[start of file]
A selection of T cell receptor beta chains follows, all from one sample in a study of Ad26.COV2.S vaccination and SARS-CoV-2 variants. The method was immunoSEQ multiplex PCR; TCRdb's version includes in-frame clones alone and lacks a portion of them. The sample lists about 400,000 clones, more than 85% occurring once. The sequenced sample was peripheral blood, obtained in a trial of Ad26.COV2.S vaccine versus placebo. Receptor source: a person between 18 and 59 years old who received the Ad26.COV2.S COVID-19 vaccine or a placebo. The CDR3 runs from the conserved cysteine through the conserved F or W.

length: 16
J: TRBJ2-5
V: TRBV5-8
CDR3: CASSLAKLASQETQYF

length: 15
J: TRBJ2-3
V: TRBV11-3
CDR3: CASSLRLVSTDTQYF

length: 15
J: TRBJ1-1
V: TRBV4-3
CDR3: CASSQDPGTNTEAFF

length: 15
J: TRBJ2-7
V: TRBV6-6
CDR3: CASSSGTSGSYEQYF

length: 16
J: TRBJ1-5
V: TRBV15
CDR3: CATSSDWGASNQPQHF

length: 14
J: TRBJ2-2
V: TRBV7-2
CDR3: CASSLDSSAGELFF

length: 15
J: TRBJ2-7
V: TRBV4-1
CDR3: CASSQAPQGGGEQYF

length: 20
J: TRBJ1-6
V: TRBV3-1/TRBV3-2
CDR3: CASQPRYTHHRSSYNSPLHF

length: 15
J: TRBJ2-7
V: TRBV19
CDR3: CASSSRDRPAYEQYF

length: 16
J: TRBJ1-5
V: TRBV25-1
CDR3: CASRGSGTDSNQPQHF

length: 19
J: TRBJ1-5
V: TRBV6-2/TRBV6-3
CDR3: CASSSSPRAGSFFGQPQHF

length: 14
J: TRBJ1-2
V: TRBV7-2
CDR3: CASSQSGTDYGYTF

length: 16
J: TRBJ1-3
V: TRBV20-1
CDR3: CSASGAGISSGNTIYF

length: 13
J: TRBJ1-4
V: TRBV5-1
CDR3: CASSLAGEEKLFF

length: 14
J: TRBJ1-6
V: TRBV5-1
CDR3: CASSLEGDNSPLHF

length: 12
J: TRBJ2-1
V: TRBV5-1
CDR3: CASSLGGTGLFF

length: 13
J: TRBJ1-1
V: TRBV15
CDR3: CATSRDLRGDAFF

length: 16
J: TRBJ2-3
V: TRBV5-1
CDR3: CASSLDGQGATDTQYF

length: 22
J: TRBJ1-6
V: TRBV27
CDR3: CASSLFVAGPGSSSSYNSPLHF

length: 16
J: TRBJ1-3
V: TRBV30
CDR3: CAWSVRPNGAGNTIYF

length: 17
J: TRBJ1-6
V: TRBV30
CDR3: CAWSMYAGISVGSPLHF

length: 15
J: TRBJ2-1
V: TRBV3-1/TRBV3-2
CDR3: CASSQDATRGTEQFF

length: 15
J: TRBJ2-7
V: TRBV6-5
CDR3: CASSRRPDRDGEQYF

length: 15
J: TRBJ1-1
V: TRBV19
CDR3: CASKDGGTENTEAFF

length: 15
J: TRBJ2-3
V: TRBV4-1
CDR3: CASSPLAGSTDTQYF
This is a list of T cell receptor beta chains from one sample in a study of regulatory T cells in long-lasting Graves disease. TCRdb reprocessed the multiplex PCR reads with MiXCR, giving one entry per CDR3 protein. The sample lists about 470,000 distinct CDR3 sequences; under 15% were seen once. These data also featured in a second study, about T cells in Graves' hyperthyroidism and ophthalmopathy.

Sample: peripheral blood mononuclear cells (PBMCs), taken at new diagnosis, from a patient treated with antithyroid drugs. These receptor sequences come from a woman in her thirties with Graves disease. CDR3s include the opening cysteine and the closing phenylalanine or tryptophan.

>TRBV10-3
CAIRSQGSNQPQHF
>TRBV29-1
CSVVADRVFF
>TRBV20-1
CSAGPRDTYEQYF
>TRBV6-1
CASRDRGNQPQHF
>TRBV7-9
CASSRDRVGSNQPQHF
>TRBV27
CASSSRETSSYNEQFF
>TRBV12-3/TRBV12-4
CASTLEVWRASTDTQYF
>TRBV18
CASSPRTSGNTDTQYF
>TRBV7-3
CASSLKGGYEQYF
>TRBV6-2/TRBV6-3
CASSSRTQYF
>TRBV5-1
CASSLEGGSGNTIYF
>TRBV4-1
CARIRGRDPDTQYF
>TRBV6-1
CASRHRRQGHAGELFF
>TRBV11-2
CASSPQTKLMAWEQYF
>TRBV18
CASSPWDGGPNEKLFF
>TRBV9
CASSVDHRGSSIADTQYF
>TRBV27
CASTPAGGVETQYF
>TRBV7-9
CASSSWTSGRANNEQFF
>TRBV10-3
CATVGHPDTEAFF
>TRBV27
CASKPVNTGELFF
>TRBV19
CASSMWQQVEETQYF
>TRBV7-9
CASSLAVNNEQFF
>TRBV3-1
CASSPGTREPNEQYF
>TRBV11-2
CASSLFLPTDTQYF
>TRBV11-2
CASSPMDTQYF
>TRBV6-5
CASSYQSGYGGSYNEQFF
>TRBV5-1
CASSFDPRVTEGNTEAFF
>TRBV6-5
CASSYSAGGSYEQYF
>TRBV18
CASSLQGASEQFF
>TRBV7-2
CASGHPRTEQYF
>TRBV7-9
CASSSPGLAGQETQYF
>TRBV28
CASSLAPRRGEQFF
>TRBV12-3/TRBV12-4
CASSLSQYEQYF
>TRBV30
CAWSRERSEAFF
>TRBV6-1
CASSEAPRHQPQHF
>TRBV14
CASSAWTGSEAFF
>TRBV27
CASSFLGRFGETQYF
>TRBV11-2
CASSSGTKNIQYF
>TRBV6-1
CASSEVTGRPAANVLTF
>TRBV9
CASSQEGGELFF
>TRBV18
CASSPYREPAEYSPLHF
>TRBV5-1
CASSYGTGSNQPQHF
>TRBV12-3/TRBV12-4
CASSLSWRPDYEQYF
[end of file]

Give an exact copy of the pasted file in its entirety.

A selection of T cell receptor beta chains follows, all from one sample in a study of Ad26.COV2.S vaccination and SARS-CoV-2 variants. The method was immunoSEQ multiplex PCR; TCRdb's version includes in-frame clones alone and lacks a portion of them. The sample lists about 400,000 clones, more than 85% occurring once. The sequenced sample was peripheral blood, obtained in a trial of Ad26.COV2.S vaccine versus placebo. Receptor source: a person between 18 and 59 years old who received the Ad26.COV2.S COVID-19 vaccine or a placebo. The CDR3 runs from the conserved cysteine through the conserved F or W.

length: 16
J: TRBJ2-5
V: TRBV5-8
CDR3: CASSLAKLASQETQYF

length: 15
J: TRBJ2-3
V: TRBV11-3
CDR3: CASSLRLVSTDTQYF

length: 15
J: TRBJ1-1
V: TRBV4-3
CDR3: CASSQDPGTNTEAFF

length: 15
J: TRBJ2-7
V: TRBV6-6
CDR3: CASSSGTSGSYEQYF

length: 16
J: TRBJ1-5
V: TRBV15
CDR3: CATSSDWGASNQPQHF

length: 14
J: TRBJ2-2
V: TRBV7-2
CDR3: CASSLDSSAGELFF

length: 15
J: TRBJ2-7
V: TRBV4-1
CDR3: CASSQAPQGGGEQYF

length: 20
J: TRBJ1-6
V: TRBV3-1/TRBV3-2
CDR3: CASQPRYTHHRSSYNSPLHF

length: 15
J: TRBJ2-7
V: TRBV19
CDR3: CASSSRDRPAYEQYF

length: 16
J: TRBJ1-5
V: TRBV25-1
CDR3: CASRGSGTDSNQPQHF

length: 19
J: TRBJ1-5
V: TRBV6-2/TRBV6-3
CDR3: CASSSSPRAGSFFGQPQHF

length: 14
J: TRBJ1-2
V: TRBV7-2
CDR3: CASSQSGTDYGYTF

length: 16
J: TRBJ1-3
V: TRBV20-1
CDR3: CSASGAGISSGNTIYF

length: 13
J: TRBJ1-4
V: TRBV5-1
CDR3: CASSLAGEEKLFF

length: 14
J: TRBJ1-6
V: TRBV5-1
CDR3: CASSLEGDNSPLHF

length: 12
J: TRBJ2-1
V: TRBV5-1
CDR3: CASSLGGTGLFF

length: 13
J: TRBJ1-1
V: TRBV15
CDR3: CATSRDLRGDAFF

length: 16
J: TRBJ2-3
V: TRBV5-1
CDR3: CASSLDGQGATDTQYF

length: 22
J: TRBJ1-6
V: TRBV27
CDR3: CASSLFVAGPGSSSSYNSPLHF

length: 16
J: TRBJ1-3
V: TRBV30
CDR3: CAWSVRPNGAGNTIYF

length: 17
J: TRBJ1-6
V: TRBV30
CDR3: CAWSMYAGISVGSPLHF

length: 15
J: TRBJ2-1
V: TRBV3-1/TRBV3-2
CDR3: CASSQDATRGTEQFF

length: 15
J: TRBJ2-7
V: TRBV6-5
CDR3: CASSRRPDRDGEQYF

length: 15
J: TRBJ1-1
V: TRBV19
CDR3: CASKDGGTENTEAFF

length: 15
J: TRBJ2-3
V: TRBV4-1
CDR3: CASSPLAGSTDTQYF
This is a list of T cell receptor beta chains from one sample in a study of regulatory T cells in long-lasting Graves disease. TCRdb reprocessed the multiplex PCR reads with MiXCR, giving one entry per CDR3 protein. The sample lists about 470,000 distinct CDR3 sequences; under 15% were seen once. These data also featured in a second study, about T cells in Graves' hyperthyroidism and ophthalmopathy.

Sample: peripheral blood mononuclear cells (PBMCs), taken at new diagnosis, from a patient treated with antithyroid drugs. These receptor sequences come from a woman in her thirties with Graves disease. CDR3s include the opening cysteine and the closing phenylalanine or tryptophan.

>TRBV10-3
CAIRSQGSNQPQHF
>TRBV29-1
CSVVADRVFF
>TRBV20-1
CSAGPRDTYEQYF
>TRBV6-1
CASRDRGNQPQHF
>TRBV7-9
CASSRDRVGSNQPQHF
>TRBV27
CASSSRETSSYNEQFF
>TRBV12-3/TRBV12-4
CASTLEVWRASTDTQYF
>TRBV18
CASSPRTSGNTDTQYF
>TRBV7-3
CASSLKGGYEQYF
>TRBV6-2/TRBV6-3
CASSSRTQYF
>TRBV5-1
CASSLEGGSGNTIYF
>TRBV4-1
CARIRGRDPDTQYF
>TRBV6-1
CASRHRRQGHAGELFF
>TRBV11-2
CASSPQTKLMAWEQYF
>TRBV18
CASSPWDGGPNEKLFF
>TRBV9
CASSVDHRGSSIADTQYF
>TRBV27
CASTPAGGVETQYF
>TRBV7-9
CASSSWTSGRANNEQFF
>TRBV10-3
CATVGHPDTEAFF
>TRBV27
CASKPVNTGELFF
>TRBV19
CASSMWQQVEETQYF
>TRBV7-9
CASSLAVNNEQFF
>TRBV3-1
CASSPGTREPNEQYF
>TRBV11-2
CASSLFLPTDTQYF
>TRBV11-2
CASSPMDTQYF
>TRBV6-5
CASSYQSGYGGSYNEQFF
>TRBV5-1
CASSFDPRVTEGNTEAFF
>TRBV6-5
CASSYSAGGSYEQYF
>TRBV18
CASSLQGASEQFF
>TRBV7-2
CASGHPRTEQYF
>TRBV7-9
CASSSPGLAGQETQYF
>TRBV28
CASSLAPRRGEQFF
>TRBV12-3/TRBV12-4
CASSLSQYEQYF
>TRBV30
CAWSRERSEAFF
>TRBV6-1
CASSEAPRHQPQHF
>TRBV14
CASSAWTGSEAFF
>TRBV27
CASSFLGRFGETQYF
>TRBV11-2
CASSSGTKNIQYF
>TRBV6-1
CASSEVTGRPAANVLTF
>TRBV9
CASSQEGGELFF
>TRBV18
CASSPYREPAEYSPLHF
>TRBV5-1
CASSYGTGSNQPQHF
>TRBV12-3/TRBV12-4
CASSLSWRPDYEQYF